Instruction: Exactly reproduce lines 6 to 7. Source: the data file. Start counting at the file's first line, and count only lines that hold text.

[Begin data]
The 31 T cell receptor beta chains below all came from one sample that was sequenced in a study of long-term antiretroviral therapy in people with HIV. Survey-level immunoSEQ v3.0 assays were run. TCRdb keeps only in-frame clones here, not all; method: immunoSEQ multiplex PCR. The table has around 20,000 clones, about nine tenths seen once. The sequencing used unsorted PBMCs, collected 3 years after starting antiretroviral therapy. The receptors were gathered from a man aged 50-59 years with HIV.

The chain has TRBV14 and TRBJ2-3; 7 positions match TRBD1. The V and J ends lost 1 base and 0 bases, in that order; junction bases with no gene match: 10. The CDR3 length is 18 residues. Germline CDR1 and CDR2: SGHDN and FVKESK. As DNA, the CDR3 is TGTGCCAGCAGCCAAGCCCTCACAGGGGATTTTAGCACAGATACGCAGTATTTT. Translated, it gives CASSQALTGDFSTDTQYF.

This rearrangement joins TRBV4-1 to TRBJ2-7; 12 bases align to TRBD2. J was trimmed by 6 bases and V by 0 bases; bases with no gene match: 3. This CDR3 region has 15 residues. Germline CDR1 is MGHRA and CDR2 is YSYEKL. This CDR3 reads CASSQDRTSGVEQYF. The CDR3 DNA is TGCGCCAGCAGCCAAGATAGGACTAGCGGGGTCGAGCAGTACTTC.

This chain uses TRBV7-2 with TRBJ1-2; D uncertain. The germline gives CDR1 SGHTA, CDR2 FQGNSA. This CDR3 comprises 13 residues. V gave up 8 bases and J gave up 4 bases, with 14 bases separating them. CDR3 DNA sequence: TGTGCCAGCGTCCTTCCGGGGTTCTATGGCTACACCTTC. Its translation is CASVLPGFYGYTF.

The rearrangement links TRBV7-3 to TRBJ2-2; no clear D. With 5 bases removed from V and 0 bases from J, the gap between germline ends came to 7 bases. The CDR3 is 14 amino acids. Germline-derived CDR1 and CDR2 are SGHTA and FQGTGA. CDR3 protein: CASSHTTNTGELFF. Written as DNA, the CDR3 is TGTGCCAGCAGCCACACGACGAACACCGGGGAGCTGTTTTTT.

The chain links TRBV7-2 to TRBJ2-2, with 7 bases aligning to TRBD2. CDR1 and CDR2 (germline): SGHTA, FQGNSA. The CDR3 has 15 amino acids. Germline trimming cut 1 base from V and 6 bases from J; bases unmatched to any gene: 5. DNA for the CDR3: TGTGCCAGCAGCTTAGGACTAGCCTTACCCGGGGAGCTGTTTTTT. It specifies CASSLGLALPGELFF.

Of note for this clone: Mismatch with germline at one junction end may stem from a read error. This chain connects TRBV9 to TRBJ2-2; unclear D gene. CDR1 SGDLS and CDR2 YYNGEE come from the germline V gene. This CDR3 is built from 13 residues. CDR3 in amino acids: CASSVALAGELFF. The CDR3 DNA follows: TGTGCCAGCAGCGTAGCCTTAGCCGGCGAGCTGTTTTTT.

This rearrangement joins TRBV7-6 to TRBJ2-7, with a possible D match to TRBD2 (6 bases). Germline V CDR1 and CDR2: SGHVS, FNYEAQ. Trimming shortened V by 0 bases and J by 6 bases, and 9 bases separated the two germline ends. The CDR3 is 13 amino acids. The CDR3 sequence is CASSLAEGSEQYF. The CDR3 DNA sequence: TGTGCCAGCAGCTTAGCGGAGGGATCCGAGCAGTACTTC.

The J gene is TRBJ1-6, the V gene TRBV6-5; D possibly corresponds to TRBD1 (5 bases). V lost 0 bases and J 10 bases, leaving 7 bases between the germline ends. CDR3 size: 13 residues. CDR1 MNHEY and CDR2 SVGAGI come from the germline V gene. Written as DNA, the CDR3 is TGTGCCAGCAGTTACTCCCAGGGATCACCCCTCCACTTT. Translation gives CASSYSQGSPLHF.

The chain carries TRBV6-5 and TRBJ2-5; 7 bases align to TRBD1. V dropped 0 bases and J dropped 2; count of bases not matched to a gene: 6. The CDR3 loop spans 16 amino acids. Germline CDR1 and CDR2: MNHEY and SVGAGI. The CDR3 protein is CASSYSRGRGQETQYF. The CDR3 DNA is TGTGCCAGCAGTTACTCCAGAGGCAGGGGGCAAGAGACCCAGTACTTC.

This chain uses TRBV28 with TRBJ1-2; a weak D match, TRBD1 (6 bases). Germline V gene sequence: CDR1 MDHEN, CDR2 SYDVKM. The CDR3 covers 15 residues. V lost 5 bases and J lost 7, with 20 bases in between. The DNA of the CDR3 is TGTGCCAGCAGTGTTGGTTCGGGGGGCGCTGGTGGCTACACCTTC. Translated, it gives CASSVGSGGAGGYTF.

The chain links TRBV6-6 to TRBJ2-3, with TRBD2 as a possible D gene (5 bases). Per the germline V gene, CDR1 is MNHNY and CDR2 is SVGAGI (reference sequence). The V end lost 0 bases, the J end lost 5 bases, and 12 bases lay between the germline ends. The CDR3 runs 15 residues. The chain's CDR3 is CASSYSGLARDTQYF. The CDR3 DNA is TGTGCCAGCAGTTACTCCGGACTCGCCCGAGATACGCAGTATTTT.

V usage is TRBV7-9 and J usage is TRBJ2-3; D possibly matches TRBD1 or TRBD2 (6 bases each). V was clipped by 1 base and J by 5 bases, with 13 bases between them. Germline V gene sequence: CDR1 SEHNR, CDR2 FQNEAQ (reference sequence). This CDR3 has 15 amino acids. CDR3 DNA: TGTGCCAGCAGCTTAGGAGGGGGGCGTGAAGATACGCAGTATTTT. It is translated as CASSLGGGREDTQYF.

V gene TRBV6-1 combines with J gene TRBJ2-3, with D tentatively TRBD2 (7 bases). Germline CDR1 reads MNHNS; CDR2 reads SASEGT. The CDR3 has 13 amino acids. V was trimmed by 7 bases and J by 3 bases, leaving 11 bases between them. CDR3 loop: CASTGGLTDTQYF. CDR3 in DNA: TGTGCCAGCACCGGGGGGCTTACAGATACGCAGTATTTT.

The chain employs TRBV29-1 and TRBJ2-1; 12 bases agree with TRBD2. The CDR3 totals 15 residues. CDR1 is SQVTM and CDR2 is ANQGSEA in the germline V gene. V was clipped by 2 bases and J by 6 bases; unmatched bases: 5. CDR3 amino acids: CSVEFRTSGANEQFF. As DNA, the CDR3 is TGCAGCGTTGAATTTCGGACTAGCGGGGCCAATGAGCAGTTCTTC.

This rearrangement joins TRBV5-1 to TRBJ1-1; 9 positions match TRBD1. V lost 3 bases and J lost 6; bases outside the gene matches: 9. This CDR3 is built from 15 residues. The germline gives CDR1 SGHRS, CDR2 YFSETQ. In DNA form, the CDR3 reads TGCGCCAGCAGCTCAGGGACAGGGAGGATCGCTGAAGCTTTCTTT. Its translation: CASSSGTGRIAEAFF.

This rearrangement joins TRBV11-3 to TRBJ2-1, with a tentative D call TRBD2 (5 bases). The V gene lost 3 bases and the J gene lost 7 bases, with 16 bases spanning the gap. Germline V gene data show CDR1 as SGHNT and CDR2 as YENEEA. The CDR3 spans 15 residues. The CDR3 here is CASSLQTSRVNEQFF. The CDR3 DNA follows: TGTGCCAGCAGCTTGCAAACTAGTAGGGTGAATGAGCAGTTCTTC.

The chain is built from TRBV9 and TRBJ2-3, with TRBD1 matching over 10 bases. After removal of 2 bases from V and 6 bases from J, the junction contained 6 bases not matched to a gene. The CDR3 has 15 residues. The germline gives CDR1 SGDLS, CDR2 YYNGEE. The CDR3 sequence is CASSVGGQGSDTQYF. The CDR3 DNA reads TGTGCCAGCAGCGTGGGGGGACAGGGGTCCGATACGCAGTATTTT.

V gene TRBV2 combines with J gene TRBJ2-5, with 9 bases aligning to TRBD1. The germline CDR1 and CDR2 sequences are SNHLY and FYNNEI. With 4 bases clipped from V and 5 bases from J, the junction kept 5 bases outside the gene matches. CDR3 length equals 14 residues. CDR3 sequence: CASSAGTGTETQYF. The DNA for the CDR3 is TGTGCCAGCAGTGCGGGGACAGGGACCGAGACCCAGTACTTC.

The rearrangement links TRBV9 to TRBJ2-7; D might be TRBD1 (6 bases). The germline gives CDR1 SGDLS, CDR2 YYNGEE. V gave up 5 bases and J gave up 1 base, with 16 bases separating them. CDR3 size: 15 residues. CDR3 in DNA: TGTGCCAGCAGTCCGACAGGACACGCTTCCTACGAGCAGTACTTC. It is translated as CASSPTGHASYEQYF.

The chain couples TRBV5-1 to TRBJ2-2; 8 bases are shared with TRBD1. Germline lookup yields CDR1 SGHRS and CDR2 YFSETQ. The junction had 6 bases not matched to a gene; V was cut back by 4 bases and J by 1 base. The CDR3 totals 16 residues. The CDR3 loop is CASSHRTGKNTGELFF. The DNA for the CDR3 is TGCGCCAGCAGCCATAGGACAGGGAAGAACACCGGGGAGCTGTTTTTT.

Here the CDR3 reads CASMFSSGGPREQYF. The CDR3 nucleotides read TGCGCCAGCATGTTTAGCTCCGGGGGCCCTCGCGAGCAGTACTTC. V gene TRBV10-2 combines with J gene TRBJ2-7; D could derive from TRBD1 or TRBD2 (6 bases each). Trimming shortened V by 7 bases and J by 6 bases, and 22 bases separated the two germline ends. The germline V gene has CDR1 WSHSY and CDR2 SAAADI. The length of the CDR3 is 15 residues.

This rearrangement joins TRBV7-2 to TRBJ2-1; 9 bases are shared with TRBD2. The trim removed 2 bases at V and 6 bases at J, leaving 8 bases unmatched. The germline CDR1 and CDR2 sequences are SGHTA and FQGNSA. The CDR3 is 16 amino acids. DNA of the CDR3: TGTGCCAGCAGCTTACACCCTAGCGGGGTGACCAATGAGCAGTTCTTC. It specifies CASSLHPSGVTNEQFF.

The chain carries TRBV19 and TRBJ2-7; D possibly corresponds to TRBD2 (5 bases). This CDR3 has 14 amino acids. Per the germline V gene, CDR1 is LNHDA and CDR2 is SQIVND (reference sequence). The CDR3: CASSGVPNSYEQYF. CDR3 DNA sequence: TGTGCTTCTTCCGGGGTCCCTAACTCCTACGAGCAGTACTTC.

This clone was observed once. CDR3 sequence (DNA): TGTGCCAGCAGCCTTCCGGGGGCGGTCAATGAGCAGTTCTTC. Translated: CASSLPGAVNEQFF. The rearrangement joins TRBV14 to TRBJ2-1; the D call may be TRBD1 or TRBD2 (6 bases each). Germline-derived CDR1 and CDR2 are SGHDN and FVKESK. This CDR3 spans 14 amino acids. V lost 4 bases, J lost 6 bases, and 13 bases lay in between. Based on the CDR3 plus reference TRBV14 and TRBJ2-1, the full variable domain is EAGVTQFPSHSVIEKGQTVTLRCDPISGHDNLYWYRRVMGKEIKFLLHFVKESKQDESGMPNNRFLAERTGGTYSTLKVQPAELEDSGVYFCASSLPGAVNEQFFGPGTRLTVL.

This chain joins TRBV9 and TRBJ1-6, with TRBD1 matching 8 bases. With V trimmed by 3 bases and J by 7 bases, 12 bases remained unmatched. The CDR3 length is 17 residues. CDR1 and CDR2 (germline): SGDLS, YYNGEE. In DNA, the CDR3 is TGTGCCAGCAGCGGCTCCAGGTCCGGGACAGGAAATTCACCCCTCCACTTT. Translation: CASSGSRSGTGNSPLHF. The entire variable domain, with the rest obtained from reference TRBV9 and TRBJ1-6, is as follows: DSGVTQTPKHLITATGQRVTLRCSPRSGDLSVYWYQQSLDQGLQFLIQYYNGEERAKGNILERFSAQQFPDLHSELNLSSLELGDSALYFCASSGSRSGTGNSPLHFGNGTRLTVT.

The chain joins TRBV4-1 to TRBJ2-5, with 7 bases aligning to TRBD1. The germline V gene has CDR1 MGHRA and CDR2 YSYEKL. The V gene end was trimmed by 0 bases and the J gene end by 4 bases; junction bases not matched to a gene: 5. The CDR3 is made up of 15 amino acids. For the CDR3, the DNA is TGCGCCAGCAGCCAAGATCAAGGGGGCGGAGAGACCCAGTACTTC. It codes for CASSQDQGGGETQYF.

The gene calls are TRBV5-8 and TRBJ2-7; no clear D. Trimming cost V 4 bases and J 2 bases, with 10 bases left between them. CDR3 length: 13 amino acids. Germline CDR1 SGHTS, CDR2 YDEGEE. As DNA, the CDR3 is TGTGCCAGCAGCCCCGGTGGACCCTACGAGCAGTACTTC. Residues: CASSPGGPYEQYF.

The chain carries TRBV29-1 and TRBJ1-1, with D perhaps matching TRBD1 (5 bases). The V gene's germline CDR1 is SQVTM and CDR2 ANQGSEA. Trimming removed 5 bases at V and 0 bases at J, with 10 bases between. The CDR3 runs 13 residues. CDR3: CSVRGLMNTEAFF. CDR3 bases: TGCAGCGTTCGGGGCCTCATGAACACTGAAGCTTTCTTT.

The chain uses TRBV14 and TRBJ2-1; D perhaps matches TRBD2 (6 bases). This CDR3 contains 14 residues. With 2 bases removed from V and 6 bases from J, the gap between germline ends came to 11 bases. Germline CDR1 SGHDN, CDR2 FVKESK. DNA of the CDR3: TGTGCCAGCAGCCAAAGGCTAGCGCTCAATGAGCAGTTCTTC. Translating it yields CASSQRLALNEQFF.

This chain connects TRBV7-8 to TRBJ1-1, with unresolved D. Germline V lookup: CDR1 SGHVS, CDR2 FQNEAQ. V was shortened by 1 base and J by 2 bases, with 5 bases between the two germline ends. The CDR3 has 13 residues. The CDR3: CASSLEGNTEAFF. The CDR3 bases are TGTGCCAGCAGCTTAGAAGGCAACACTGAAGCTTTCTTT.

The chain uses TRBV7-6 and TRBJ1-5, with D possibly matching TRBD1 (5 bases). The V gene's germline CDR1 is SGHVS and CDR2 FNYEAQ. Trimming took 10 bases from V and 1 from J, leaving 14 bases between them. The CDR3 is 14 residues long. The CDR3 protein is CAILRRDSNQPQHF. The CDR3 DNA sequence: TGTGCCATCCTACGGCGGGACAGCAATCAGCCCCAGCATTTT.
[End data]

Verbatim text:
The chain links TRBV7-2 to TRBJ2-2, with 7 bases aligning to TRBD2. CDR1 and CDR2 (germline): SGHTA, FQGNSA. The CDR3 has 15 amino acids. Germline trimming cut 1 base from V and 6 bases from J; bases unmatched to any gene: 5. DNA for the CDR3: TGTGCCAGCAGCTTAGGACTAGCCTTACCCGGGGAGCTGTTTTTT. It specifies CASSLGLALPGELFF.

Of note for this clone: Mismatch with germline at one junction end may stem from a read error. This chain connects TRBV9 to TRBJ2-2; unclear D gene. CDR1 SGDLS and CDR2 YYNGEE come from the germline V gene. This CDR3 is built from 13 residues. CDR3 in amino acids: CASSVALAGELFF. The CDR3 DNA follows: TGTGCCAGCAGCGTAGCCTTAGCCGGCGAGCTGTTTTTT.